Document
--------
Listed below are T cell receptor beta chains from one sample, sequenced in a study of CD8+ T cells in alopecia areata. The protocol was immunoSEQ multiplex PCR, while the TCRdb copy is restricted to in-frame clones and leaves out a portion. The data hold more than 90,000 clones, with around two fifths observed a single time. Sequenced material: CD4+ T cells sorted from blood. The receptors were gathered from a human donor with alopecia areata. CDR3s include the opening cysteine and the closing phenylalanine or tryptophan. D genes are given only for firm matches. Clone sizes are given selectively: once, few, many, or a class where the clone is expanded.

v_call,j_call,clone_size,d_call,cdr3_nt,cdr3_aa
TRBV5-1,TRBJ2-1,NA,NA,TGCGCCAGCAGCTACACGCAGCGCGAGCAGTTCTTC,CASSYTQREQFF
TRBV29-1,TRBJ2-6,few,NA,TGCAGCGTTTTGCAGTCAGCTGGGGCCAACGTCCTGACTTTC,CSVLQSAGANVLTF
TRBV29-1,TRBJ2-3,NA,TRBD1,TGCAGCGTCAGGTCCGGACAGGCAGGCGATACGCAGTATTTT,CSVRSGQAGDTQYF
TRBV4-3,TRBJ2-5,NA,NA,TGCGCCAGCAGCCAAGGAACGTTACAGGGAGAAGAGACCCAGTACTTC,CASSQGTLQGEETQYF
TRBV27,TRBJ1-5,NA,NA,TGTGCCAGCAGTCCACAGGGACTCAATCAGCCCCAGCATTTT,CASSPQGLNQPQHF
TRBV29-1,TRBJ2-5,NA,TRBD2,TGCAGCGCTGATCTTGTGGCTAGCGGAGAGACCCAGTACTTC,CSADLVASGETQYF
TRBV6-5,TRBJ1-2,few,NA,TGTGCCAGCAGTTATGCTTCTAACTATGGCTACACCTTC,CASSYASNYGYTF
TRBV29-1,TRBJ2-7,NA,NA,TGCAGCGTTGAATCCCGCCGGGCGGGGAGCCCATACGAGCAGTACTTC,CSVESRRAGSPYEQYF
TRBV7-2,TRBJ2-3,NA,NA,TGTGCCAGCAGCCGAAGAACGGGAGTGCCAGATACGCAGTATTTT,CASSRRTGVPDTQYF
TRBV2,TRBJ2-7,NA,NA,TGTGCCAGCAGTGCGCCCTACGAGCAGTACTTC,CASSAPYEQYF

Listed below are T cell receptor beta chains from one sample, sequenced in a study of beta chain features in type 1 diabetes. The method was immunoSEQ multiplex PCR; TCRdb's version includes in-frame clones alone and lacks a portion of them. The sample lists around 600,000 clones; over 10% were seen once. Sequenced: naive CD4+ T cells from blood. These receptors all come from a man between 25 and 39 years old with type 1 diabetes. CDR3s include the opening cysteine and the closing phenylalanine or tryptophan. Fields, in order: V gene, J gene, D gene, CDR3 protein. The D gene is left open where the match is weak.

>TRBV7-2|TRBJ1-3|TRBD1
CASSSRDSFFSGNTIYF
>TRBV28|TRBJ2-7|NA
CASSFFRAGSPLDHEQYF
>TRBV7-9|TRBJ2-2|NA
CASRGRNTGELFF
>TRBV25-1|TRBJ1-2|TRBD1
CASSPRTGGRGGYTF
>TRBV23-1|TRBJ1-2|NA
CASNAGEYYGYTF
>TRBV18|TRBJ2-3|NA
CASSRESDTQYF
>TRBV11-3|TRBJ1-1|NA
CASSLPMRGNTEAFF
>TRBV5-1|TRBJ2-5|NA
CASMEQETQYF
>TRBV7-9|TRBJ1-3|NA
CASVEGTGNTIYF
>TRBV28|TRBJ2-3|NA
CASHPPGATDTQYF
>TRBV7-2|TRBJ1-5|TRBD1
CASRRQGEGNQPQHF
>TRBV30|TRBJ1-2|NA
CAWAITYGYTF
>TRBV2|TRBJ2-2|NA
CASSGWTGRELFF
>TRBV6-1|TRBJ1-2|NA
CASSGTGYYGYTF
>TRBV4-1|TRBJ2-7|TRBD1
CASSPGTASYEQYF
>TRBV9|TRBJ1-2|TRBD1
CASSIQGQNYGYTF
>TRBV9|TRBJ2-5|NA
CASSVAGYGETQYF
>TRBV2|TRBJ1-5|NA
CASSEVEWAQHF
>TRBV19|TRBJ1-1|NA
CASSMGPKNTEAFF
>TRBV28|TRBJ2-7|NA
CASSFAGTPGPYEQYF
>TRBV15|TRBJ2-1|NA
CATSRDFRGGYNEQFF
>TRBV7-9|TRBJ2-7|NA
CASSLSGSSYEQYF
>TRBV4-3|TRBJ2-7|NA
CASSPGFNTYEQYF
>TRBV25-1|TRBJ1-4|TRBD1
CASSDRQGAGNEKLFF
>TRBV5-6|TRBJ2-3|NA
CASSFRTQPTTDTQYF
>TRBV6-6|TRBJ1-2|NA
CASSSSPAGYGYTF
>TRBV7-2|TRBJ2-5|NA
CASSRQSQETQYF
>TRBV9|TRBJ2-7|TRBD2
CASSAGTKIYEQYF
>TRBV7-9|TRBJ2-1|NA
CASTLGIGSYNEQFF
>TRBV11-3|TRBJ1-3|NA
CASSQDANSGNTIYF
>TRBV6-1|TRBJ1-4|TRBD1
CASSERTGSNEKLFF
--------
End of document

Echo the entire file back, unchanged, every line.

Listed below are T cell receptor beta chains from one sample, sequenced in a study of CD8+ T cells in alopecia areata. The protocol was immunoSEQ multiplex PCR, while the TCRdb copy is restricted to in-frame clones and leaves out a portion. The data hold more than 90,000 clones, with around two fifths observed a single time. Sequenced material: CD4+ T cells sorted from blood. The receptors were gathered from a human donor with alopecia areata. CDR3s include the opening cysteine and the closing phenylalanine or tryptophan. D genes are given only for firm matches. Clone sizes are given selectively: once, few, many, or a class where the clone is expanded.

v_call,j_call,clone_size,d_call,cdr3_nt,cdr3_aa
TRBV5-1,TRBJ2-1,NA,NA,TGCGCCAGCAGCTACACGCAGCGCGAGCAGTTCTTC,CASSYTQREQFF
TRBV29-1,TRBJ2-6,few,NA,TGCAGCGTTTTGCAGTCAGCTGGGGCCAACGTCCTGACTTTC,CSVLQSAGANVLTF
TRBV29-1,TRBJ2-3,NA,TRBD1,TGCAGCGTCAGGTCCGGACAGGCAGGCGATACGCAGTATTTT,CSVRSGQAGDTQYF
TRBV4-3,TRBJ2-5,NA,NA,TGCGCCAGCAGCCAAGGAACGTTACAGGGAGAAGAGACCCAGTACTTC,CASSQGTLQGEETQYF
TRBV27,TRBJ1-5,NA,NA,TGTGCCAGCAGTCCACAGGGACTCAATCAGCCCCAGCATTTT,CASSPQGLNQPQHF
TRBV29-1,TRBJ2-5,NA,TRBD2,TGCAGCGCTGATCTTGTGGCTAGCGGAGAGACCCAGTACTTC,CSADLVASGETQYF
TRBV6-5,TRBJ1-2,few,NA,TGTGCCAGCAGTTATGCTTCTAACTATGGCTACACCTTC,CASSYASNYGYTF
TRBV29-1,TRBJ2-7,NA,NA,TGCAGCGTTGAATCCCGCCGGGCGGGGAGCCCATACGAGCAGTACTTC,CSVESRRAGSPYEQYF
TRBV7-2,TRBJ2-3,NA,NA,TGTGCCAGCAGCCGAAGAACGGGAGTGCCAGATACGCAGTATTTT,CASSRRTGVPDTQYF
TRBV2,TRBJ2-7,NA,NA,TGTGCCAGCAGTGCGCCCTACGAGCAGTACTTC,CASSAPYEQYF

Listed below are T cell receptor beta chains from one sample, sequenced in a study of beta chain features in type 1 diabetes. The method was immunoSEQ multiplex PCR; TCRdb's version includes in-frame clones alone and lacks a portion of them. The sample lists around 600,000 clones; over 10% were seen once. Sequenced: naive CD4+ T cells from blood. These receptors all come from a man between 25 and 39 years old with type 1 diabetes. CDR3s include the opening cysteine and the closing phenylalanine or tryptophan. Fields, in order: V gene, J gene, D gene, CDR3 protein. The D gene is left open where the match is weak.

>TRBV7-2|TRBJ1-3|TRBD1
CASSSRDSFFSGNTIYF
>TRBV28|TRBJ2-7|NA
CASSFFRAGSPLDHEQYF
>TRBV7-9|TRBJ2-2|NA
CASRGRNTGELFF
>TRBV25-1|TRBJ1-2|TRBD1
CASSPRTGGRGGYTF
>TRBV23-1|TRBJ1-2|NA
CASNAGEYYGYTF
>TRBV18|TRBJ2-3|NA
CASSRESDTQYF
>TRBV11-3|TRBJ1-1|NA
CASSLPMRGNTEAFF
>TRBV5-1|TRBJ2-5|NA
CASMEQETQYF
>TRBV7-9|TRBJ1-3|NA
CASVEGTGNTIYF
>TRBV28|TRBJ2-3|NA
CASHPPGATDTQYF
>TRBV7-2|TRBJ1-5|TRBD1
CASRRQGEGNQPQHF
>TRBV30|TRBJ1-2|NA
CAWAITYGYTF
>TRBV2|TRBJ2-2|NA
CASSGWTGRELFF
>TRBV6-1|TRBJ1-2|NA
CASSGTGYYGYTF
>TRBV4-1|TRBJ2-7|TRBD1
CASSPGTASYEQYF
>TRBV9|TRBJ1-2|TRBD1
CASSIQGQNYGYTF
>TRBV9|TRBJ2-5|NA
CASSVAGYGETQYF
>TRBV2|TRBJ1-5|NA
CASSEVEWAQHF
>TRBV19|TRBJ1-1|NA
CASSMGPKNTEAFF
>TRBV28|TRBJ2-7|NA
CASSFAGTPGPYEQYF
>TRBV15|TRBJ2-1|NA
CATSRDFRGGYNEQFF
>TRBV7-9|TRBJ2-7|NA
CASSLSGSSYEQYF
>TRBV4-3|TRBJ2-7|NA
CASSPGFNTYEQYF
>TRBV25-1|TRBJ1-4|TRBD1
CASSDRQGAGNEKLFF
>TRBV5-6|TRBJ2-3|NA
CASSFRTQPTTDTQYF
>TRBV6-6|TRBJ1-2|NA
CASSSSPAGYGYTF
>TRBV7-2|TRBJ2-5|NA
CASSRQSQETQYF
>TRBV9|TRBJ2-7|TRBD2
CASSAGTKIYEQYF
>TRBV7-9|TRBJ2-1|NA
CASTLGIGSYNEQFF
>TRBV11-3|TRBJ1-3|NA
CASSQDANSGNTIYF
>TRBV6-1|TRBJ1-4|TRBD1
CASSERTGSNEKLFF